Installing a resin dryer will often be determined by the processing being performed, either on the machine or centrally located in the facility. Often, a mezzanine is used as a central location, freeing up valuable floor space.
There are, of course, reasons why press-side dryers may be best for some processors. But more and more are converting to central systems because their production requirements have changed over the years.
Injection molders often use a range of resins, with material and color changes happening often. In these shops, central location often is the best choice.
For extruders, blow molders and long-run injection molders, a dryer located within close proximity to the throat of the machine is often preferred. Press-side or press-mounted dryers are commonplace where processors have fewer than 10 process machines and have low throughputs on those machines.
If you are processing highly hygroscopic material, the dryer will be installed close to the feed throat. A shop also may want to use a dryer to convey the material.
It also is important to insulate the hopper when the dryer is installed on the machine. Insulation also can be placed on the sides, access doors and cone of the hopper. The insulation does not need to be placed above the general material level in the hopper.
A shop also can insulate the high-temp flex hose that carries hot air to the hopper cone and dryer cabinet, with duct work transferring hot air to the cone.
Central drying allows one dryer to provide -40° dew point air to multiple material hoppers of different sizes. An adjustable heater and blower are mounted on each hopper so the heat and air flow can be adjusted to the material in that hopper.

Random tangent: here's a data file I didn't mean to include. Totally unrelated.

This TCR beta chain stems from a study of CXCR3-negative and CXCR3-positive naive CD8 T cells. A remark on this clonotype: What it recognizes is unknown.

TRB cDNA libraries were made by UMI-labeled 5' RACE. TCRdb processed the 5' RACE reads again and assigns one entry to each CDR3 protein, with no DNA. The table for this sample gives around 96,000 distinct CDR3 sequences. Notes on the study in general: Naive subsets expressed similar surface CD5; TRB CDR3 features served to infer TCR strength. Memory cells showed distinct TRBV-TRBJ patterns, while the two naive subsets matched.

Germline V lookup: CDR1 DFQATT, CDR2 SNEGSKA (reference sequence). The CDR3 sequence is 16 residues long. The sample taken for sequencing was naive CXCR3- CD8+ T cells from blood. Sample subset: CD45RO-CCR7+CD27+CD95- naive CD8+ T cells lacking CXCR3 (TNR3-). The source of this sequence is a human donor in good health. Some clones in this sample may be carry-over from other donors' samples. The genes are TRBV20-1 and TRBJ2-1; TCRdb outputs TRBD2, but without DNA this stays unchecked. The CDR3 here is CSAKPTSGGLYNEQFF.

When the central resin handling area is set up a significant distance from the machine’s supply hopper or silo, it is important to make sure that the transfer lines are insulated to help maintain the required temperature in the transfer pipes and the handling air is properly desiccated. This will prevent re-introducing moisture to the resin during transfer.
The benefits of central drying include space savings, fewer material handlers, energy savings, increased machine uptime, increased material control, improved part quality, and fast return on investment.
The process heater location can vary, depending on the size of your system and the distance between the dryer and the machine hopper.
If a shop has a small system, it can be located in the dryer cabinet. If a shop employs a larger system, the process heater should be situated on the dryer to keep heat loss to a minimum.
Additional drying capacity can also be installed at the press. Microprocessor-based controls allow processors to monitor moisture levels throughout the process to ensure the highest part quality.
There are so many scenarios that can arise, and shops must consider each application individually to determine installation.
Installation also may change depending on application setup. When processing materials that need to be blended, then dried, that can impact the location of the dryer.
Resin drying is a vital part of plastic molding processes. Without reliable drying, scrap rates of end products can result in lost revenue and lost opportunity.